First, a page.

The excavation at Pompeii is an extraordinary trip back in time to the ancient world. Because the city was buried in the 79 AD eruption, erasing it from the Vesuvian landscape, it was preserved almost intact thanks to the conservation status of the city remained almost intact.
Thanks to its location, Pompeii was a flourishing indigenous settlement between the seventh and sixth centuries. Located between the sea and the river Sarno, Pompeii made use of two important communication routes useful to trade. In the fifth century, the city fell under the control of the Samnites, still exposed to the Greeks and Etruscans. In the third century. BC, in the aftermath of the Punic wars, Pompeii was drawn into the orbit of Rome. It became a permanent part of the Roman Empire in 80 BC, with the founding of the colony at Silla.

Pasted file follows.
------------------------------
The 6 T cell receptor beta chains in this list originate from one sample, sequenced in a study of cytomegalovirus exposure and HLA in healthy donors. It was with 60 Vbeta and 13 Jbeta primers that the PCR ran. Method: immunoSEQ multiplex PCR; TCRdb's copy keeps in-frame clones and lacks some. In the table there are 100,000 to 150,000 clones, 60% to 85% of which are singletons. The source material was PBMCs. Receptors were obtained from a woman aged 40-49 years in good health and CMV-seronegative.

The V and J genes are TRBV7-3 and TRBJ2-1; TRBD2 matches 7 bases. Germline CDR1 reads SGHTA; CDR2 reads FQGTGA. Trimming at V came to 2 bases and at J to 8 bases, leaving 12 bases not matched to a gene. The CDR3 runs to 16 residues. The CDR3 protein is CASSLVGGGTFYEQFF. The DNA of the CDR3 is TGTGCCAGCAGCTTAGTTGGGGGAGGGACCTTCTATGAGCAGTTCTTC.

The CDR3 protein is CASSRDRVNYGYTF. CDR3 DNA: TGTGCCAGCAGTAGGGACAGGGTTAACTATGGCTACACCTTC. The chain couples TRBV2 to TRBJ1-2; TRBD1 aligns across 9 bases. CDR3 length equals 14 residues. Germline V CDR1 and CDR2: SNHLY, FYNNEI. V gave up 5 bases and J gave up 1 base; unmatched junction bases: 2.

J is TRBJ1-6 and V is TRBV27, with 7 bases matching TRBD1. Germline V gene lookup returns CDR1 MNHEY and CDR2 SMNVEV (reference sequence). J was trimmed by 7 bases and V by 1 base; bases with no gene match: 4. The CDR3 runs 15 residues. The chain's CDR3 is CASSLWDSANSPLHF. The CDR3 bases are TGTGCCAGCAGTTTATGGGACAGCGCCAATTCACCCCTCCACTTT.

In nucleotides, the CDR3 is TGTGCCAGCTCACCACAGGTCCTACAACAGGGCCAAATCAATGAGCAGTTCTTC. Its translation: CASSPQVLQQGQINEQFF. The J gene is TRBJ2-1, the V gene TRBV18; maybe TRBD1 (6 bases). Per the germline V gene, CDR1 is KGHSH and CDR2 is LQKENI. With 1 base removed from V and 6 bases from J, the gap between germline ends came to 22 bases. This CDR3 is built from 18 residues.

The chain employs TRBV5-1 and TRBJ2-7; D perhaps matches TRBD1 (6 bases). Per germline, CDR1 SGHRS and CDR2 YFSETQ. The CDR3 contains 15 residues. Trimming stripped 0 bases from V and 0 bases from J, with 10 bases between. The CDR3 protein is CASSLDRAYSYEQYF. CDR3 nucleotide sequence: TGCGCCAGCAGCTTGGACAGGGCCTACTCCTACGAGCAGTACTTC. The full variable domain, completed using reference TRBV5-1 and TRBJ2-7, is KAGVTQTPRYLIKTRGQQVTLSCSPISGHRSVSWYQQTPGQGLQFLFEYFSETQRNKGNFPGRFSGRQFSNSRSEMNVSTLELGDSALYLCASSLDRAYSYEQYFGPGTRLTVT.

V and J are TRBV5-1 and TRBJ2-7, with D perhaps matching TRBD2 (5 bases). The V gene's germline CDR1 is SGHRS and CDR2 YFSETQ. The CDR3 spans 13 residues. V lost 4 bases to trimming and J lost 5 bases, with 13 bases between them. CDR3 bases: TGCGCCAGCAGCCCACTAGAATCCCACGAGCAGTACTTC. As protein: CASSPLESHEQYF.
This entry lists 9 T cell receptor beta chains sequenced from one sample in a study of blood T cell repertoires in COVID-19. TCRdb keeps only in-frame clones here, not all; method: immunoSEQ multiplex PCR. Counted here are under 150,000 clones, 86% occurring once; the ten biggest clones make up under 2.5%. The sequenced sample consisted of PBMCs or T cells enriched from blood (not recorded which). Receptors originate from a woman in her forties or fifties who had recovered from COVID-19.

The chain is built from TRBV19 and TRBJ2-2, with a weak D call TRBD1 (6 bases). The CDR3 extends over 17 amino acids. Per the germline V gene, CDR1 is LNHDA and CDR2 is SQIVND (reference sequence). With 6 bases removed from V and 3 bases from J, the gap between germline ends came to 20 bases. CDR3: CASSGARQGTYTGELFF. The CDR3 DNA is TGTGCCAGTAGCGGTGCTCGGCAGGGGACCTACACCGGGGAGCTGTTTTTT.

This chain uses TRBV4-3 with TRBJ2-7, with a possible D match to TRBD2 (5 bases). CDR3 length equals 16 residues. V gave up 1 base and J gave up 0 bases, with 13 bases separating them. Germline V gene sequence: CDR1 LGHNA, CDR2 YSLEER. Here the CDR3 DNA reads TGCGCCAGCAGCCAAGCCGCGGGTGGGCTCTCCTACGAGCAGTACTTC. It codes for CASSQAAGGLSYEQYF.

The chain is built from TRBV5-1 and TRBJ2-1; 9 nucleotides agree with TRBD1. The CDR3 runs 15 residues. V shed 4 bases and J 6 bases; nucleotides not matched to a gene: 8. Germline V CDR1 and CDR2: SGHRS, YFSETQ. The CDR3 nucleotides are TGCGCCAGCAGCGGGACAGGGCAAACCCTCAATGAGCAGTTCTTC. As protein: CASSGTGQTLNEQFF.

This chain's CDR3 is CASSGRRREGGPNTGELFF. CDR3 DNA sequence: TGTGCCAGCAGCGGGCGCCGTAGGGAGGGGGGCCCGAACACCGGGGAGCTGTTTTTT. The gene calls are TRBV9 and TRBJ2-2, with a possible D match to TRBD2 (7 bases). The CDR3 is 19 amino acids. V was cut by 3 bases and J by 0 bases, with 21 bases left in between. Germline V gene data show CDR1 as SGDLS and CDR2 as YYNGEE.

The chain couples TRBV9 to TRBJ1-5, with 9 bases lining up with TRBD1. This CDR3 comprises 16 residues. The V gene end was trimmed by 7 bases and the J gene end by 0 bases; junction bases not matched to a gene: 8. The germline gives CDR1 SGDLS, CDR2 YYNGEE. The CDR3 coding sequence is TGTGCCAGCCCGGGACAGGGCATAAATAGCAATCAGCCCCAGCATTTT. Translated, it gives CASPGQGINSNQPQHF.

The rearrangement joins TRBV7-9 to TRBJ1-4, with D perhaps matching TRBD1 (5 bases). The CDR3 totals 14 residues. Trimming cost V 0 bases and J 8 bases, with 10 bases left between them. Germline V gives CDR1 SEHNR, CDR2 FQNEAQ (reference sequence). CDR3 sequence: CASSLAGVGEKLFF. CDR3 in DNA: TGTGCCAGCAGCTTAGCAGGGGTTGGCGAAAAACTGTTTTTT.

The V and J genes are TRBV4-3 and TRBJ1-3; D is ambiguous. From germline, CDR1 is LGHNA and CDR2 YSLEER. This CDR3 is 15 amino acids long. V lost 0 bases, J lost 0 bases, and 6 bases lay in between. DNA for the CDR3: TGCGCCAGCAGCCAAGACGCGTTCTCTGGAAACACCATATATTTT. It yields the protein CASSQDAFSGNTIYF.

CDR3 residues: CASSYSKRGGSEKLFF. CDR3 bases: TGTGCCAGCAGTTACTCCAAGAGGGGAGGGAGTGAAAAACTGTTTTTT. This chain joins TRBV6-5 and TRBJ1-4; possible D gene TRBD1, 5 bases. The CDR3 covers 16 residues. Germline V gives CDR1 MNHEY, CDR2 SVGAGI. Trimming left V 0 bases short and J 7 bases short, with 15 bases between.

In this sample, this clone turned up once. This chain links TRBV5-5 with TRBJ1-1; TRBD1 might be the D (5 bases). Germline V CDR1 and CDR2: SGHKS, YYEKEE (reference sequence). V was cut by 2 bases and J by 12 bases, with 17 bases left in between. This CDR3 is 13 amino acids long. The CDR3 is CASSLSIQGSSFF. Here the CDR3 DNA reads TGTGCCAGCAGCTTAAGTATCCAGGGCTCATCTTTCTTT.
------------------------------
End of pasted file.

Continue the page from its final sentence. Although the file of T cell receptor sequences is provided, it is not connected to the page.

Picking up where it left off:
From the middle of the 1700s archaeological digs have brought numerous discoveries at Pompeii to light, giving us a more complete picture of daily life in Roman times. Visitors today walk through the ancient streets, strolling past houses and shops and even public monuments such as the amphitheater, the theater, and the forum. Seeing the remains of private houses that retain a luxurious look, with elegant frescoes and marble decorations, offers insights into Roman customs and tastes. Thanks to special casting techniques, gardens have even been reconstructed as they once were.